The Ph.D./M.P.P. joint degree is designed for students who wish to prepare themselves for careers in areas relating to both policy and economics. Students interested in this degree first apply to the Economics Department, indicating an interest in the joint program. There is one admissions application and one fee. If the decision is made by the department to admit the applicant, the file is then forwarded to the M.P.P. program. An admission decision, based on the information in the Ph.D. application, is made promptly, and the department informs the student of the decision.

Students may also apply to the M.P.P. after having commenced study in the Economics Department at Stanford, by first receiving the consent of the Director of Graduate Studies in Economics and then applying to the Public Policy program.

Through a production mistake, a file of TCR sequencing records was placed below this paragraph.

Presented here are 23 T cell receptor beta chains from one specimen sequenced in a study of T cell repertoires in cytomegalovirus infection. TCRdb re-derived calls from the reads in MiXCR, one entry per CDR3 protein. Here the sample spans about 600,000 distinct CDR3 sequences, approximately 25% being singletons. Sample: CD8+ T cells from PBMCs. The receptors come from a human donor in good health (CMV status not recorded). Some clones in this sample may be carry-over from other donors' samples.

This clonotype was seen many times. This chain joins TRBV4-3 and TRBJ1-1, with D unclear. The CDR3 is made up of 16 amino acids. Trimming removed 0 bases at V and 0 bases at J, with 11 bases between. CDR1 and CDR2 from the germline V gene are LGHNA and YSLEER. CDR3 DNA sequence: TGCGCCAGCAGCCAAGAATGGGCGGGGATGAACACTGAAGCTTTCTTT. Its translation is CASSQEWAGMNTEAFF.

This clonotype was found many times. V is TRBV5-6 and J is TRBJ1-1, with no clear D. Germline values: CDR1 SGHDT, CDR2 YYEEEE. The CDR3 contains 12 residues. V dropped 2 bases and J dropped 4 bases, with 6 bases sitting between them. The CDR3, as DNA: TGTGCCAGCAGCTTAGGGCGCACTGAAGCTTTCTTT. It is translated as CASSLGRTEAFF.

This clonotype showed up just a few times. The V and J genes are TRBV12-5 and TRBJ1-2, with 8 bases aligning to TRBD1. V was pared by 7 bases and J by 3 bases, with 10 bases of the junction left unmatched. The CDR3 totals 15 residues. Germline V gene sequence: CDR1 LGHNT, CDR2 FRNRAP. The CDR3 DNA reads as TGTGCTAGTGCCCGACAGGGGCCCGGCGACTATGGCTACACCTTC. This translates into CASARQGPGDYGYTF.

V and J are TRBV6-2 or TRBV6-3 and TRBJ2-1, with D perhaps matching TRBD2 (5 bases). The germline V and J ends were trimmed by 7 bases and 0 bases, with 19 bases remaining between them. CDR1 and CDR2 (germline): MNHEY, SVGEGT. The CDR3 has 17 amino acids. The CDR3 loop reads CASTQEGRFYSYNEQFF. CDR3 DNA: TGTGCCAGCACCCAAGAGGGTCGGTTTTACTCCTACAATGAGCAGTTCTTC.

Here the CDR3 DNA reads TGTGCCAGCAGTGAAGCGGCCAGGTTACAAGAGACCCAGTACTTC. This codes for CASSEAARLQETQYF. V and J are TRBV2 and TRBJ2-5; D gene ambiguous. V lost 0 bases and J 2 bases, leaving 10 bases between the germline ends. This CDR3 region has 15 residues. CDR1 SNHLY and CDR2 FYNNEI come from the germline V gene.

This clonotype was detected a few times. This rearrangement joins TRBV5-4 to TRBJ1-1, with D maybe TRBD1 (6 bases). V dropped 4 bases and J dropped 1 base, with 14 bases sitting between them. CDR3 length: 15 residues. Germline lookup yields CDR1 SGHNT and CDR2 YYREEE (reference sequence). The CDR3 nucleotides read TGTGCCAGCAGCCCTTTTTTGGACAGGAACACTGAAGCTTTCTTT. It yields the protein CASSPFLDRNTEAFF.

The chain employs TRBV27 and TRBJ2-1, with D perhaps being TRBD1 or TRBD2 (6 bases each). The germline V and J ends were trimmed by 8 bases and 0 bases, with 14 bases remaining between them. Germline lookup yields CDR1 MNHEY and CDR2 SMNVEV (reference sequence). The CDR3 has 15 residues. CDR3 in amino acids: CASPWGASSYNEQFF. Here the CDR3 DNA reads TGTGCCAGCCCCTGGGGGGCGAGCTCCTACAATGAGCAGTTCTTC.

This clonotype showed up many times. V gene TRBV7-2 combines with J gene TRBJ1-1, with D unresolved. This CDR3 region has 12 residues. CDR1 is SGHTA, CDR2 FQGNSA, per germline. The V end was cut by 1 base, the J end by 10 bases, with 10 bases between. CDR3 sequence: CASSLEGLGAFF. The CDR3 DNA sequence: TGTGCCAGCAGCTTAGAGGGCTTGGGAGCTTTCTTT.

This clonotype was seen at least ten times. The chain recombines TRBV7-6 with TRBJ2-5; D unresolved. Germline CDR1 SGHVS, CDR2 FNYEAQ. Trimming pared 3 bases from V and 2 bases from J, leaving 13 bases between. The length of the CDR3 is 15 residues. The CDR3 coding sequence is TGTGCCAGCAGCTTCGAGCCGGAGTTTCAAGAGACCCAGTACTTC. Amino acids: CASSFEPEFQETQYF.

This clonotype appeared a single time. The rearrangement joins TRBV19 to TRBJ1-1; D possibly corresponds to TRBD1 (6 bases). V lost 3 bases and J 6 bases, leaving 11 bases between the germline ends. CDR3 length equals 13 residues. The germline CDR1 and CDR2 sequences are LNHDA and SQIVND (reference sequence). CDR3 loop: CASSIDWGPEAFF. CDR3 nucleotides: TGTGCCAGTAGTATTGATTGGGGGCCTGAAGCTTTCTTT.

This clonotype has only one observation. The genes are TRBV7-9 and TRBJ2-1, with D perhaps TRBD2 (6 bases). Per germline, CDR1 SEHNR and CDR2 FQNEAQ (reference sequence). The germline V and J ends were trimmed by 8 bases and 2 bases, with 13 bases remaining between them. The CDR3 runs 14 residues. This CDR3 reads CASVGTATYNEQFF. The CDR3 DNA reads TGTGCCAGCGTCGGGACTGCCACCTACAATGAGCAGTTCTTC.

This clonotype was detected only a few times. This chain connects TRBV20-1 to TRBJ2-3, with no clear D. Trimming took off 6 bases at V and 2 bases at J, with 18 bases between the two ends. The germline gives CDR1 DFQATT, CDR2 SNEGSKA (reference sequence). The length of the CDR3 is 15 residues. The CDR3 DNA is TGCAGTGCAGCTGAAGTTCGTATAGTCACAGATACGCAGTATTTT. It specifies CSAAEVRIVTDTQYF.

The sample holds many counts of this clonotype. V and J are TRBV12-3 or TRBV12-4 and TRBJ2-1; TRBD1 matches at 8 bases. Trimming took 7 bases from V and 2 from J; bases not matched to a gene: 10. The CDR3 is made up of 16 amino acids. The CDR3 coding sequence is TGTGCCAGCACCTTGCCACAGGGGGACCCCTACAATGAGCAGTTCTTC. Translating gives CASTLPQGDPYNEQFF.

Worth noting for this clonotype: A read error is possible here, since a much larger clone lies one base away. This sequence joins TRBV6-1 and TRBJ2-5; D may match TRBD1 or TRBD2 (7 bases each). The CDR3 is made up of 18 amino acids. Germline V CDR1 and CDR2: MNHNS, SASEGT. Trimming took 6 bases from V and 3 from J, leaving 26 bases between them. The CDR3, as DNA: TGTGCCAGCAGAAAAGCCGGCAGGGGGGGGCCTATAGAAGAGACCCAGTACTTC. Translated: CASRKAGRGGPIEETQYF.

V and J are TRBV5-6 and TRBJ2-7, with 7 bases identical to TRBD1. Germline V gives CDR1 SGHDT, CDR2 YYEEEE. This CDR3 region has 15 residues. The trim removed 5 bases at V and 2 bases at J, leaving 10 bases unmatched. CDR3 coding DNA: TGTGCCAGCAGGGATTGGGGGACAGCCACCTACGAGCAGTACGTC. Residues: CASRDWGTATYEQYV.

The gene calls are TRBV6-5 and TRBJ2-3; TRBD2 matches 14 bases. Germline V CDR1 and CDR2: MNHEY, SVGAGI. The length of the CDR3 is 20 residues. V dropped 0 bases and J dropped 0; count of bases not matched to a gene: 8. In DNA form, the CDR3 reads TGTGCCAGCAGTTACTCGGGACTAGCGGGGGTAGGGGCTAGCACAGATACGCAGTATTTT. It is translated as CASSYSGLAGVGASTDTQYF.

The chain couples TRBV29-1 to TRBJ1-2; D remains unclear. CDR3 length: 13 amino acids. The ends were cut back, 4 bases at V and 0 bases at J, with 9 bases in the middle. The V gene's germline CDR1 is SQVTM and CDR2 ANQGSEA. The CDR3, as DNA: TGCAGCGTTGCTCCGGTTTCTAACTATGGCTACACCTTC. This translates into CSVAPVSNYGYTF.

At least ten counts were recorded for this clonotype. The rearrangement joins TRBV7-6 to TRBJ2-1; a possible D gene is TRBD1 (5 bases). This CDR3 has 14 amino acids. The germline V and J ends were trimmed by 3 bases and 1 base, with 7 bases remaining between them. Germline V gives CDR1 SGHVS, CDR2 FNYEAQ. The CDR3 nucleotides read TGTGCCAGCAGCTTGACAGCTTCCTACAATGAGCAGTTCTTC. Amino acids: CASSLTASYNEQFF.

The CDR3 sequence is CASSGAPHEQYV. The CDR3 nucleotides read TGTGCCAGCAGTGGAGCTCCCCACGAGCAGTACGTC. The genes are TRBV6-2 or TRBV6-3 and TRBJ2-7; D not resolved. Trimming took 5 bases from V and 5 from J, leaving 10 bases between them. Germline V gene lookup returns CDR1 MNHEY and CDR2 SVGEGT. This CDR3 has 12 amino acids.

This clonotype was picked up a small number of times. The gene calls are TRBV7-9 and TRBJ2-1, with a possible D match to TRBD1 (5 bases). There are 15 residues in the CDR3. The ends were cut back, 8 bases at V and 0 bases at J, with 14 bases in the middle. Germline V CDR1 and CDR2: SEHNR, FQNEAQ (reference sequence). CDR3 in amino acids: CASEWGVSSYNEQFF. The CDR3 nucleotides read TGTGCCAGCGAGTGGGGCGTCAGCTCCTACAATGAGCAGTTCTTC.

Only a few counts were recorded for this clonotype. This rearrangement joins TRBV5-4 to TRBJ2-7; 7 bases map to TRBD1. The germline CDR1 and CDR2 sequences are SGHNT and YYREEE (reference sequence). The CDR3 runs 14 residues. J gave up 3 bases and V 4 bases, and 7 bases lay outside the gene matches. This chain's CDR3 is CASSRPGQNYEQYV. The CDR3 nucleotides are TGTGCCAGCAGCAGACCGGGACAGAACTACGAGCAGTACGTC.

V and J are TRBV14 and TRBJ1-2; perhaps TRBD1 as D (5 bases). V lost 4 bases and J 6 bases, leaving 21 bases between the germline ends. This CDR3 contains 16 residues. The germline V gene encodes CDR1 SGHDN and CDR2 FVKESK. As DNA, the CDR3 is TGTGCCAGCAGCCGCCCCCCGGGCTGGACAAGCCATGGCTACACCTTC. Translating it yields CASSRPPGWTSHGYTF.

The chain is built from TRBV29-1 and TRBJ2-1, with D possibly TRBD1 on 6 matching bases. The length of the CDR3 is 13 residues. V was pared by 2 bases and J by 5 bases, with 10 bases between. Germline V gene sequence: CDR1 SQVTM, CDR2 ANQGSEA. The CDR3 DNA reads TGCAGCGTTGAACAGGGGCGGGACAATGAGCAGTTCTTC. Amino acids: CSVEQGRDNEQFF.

Students must have a faculty adviser from the Economics Department to assist with the planning and supervising of the joint program. The adviser is usually chosen from among the department's Public Policy-affiliated faculty.

Tuition and financial aid arrangements are made through the Economics Department.

Other Programs

Other programs leading to dual degrees may be arranged. For example, the Ph.D. in Economics combines with one or two years of study in the School of Law, leading to the nonprofessional Master of Legal Studies (M.L.S.) degree. A dual degree program does not permit counting any courses toward both the Economics and the Law degrees. For more information, see the Law School's Degrees and Joint Degrees website.